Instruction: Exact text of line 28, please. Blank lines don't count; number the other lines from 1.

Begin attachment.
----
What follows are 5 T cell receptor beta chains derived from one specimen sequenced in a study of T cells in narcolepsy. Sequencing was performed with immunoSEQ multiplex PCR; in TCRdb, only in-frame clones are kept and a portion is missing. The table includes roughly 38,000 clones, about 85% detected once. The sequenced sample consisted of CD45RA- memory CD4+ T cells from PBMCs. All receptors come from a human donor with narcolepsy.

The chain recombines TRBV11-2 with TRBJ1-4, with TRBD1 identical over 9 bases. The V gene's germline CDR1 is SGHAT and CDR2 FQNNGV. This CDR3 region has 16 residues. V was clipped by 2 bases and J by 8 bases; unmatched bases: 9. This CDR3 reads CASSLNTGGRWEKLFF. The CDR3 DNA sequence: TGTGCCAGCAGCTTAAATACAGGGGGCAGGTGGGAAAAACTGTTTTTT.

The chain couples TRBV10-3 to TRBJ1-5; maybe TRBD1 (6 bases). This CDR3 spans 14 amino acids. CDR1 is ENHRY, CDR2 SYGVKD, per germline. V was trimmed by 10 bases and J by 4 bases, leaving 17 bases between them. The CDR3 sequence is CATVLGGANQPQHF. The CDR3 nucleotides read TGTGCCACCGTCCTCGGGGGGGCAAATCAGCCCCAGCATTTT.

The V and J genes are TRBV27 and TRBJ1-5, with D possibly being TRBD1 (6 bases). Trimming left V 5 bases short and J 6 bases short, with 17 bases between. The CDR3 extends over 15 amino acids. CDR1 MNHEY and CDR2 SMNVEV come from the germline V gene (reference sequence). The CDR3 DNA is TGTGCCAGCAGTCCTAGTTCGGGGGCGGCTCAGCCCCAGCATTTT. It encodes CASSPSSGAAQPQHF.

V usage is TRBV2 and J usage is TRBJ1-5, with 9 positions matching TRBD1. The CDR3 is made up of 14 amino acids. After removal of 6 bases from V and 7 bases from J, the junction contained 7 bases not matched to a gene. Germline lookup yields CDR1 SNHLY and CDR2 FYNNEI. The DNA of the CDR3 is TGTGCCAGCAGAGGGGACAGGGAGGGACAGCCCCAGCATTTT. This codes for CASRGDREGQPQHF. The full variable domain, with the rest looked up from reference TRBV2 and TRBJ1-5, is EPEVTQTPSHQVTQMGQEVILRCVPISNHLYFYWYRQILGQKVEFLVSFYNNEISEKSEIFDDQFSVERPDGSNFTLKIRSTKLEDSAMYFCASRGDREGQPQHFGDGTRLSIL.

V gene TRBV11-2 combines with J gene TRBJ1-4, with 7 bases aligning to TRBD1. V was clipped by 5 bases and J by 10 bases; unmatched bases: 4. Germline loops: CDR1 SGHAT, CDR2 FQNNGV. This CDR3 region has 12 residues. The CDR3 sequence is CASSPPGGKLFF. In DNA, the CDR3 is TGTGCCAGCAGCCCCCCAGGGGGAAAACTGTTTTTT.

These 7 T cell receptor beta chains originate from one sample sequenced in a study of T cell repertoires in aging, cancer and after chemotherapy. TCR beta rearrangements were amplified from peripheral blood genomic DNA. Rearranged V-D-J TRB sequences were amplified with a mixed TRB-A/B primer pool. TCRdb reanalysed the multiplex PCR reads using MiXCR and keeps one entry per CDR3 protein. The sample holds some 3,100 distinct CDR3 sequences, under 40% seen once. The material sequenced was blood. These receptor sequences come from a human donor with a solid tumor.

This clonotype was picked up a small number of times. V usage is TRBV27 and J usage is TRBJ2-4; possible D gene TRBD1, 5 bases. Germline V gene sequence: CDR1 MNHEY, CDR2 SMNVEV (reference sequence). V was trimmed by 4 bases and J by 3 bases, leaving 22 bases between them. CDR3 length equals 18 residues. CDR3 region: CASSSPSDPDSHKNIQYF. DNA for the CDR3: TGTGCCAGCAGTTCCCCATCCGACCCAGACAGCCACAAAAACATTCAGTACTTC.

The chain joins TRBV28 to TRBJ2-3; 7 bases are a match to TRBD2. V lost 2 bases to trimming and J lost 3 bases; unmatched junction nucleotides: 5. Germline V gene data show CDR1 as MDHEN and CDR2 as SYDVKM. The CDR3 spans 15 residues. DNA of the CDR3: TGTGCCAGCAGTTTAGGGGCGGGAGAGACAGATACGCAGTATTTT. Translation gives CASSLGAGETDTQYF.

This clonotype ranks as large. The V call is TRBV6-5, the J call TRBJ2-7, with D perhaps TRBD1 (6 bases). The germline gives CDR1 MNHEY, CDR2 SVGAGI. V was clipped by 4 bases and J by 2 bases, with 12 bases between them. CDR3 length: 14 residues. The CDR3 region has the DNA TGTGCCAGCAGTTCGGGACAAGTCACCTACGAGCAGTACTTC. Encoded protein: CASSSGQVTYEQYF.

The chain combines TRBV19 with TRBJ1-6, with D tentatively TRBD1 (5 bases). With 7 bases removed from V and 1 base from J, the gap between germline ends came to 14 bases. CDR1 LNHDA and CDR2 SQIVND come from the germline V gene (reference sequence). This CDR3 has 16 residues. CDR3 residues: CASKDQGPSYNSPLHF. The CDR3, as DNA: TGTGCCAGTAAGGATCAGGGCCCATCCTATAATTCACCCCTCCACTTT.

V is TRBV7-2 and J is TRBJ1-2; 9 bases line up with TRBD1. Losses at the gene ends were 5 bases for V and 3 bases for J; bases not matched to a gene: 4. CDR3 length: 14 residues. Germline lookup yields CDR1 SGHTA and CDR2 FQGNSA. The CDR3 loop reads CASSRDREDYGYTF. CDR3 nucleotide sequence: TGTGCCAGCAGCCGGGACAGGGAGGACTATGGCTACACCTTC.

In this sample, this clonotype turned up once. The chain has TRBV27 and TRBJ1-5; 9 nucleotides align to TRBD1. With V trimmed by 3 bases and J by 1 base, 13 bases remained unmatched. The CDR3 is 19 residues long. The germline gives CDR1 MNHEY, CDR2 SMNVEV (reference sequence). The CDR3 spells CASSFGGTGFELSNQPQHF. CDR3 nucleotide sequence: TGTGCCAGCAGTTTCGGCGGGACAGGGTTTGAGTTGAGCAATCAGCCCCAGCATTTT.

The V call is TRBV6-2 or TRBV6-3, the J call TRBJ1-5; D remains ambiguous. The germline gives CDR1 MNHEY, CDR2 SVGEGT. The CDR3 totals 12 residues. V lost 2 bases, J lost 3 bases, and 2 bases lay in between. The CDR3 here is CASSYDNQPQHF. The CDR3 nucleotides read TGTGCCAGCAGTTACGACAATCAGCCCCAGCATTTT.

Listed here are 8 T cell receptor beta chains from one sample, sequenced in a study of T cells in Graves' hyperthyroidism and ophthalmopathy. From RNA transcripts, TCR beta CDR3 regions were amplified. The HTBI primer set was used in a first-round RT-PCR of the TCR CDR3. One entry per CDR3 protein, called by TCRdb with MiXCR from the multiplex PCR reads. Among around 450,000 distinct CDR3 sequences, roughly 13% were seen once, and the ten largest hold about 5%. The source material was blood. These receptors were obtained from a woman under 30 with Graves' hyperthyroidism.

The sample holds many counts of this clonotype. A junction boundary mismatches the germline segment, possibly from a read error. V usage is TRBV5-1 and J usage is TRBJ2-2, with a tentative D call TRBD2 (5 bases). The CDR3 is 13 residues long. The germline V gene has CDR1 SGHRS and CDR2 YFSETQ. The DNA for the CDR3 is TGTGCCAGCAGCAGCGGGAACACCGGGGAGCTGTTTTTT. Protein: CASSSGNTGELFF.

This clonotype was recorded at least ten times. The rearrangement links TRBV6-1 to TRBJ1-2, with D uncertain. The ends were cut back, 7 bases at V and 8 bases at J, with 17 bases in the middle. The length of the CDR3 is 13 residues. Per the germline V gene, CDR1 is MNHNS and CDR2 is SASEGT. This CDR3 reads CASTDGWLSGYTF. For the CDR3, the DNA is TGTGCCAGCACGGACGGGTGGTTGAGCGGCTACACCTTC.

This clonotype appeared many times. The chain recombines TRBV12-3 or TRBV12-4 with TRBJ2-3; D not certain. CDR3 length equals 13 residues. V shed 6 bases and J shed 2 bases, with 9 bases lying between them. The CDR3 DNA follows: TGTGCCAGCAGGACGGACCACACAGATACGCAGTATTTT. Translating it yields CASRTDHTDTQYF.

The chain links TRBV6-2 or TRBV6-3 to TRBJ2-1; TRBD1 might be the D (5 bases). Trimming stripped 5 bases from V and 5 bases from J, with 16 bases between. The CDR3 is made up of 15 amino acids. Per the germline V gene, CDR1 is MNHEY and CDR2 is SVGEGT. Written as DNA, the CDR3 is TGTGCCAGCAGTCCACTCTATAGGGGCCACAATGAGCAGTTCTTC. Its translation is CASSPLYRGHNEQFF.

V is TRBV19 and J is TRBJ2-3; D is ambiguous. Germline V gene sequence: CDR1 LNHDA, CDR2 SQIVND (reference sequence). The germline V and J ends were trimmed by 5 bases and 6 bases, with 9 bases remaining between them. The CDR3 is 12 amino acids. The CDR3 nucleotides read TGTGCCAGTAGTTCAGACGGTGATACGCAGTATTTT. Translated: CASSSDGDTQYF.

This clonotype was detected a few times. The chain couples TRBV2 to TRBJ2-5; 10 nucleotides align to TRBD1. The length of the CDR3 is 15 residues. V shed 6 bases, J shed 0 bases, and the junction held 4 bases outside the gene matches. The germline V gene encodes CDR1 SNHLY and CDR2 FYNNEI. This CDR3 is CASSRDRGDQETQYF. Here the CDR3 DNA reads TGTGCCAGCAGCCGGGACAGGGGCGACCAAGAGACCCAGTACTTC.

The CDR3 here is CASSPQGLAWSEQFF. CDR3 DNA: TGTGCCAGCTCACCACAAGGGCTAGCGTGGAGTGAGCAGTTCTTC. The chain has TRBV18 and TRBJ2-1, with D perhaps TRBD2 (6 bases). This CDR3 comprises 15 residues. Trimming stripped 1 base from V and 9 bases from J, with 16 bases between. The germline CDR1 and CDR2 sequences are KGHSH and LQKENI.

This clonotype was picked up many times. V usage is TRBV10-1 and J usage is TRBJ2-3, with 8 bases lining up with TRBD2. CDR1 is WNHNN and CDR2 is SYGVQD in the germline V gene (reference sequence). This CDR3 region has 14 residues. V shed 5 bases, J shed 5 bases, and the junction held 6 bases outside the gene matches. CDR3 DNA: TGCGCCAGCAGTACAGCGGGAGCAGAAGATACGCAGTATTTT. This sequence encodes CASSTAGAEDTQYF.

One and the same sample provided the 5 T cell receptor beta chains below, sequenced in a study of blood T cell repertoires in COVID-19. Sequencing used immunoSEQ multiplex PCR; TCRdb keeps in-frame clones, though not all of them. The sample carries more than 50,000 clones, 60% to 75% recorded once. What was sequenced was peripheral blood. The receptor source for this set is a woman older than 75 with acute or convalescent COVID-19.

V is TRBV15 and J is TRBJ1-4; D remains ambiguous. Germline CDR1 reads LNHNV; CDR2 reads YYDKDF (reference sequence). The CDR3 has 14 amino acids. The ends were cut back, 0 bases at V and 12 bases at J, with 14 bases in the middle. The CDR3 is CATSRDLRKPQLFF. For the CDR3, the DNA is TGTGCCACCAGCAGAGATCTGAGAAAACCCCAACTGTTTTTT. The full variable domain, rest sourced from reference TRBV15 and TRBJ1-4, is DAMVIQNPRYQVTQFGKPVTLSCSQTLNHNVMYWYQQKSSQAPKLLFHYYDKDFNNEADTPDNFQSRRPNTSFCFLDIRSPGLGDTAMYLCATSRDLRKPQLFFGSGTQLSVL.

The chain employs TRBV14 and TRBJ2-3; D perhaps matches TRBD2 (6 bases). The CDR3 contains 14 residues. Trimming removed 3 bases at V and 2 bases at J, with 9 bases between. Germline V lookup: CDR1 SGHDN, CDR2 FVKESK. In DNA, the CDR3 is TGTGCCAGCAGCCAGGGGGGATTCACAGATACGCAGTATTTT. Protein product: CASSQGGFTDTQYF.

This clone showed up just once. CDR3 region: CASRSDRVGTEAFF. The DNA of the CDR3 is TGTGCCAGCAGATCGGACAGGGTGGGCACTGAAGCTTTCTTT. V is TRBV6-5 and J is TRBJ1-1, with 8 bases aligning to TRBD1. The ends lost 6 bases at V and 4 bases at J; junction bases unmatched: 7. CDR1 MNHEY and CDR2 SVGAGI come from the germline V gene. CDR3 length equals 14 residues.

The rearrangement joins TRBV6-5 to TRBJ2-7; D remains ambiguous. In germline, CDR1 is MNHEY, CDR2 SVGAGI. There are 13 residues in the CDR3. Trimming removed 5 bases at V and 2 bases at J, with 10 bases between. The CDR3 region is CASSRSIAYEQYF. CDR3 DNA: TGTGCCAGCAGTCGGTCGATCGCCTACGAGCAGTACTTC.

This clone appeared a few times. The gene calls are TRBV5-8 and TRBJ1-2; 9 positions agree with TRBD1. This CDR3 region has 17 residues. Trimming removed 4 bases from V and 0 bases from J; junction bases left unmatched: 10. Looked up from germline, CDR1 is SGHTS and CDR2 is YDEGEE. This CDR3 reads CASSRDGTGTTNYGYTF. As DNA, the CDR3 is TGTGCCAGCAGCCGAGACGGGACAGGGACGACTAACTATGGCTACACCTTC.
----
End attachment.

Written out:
The rearrangement joins TRBV6-5 to TRBJ2-7; D remains ambiguous. In germline, CDR1 is MNHEY, CDR2 SVGAGI. There are 13 residues in the CDR3. Trimming removed 5 bases at V and 2 bases at J, with 10 bases between. The CDR3 region is CASSRSIAYEQYF. CDR3 DNA: TGTGCCAGCAGTCGGTCGATCGCCTACGAGCAGTACTTC.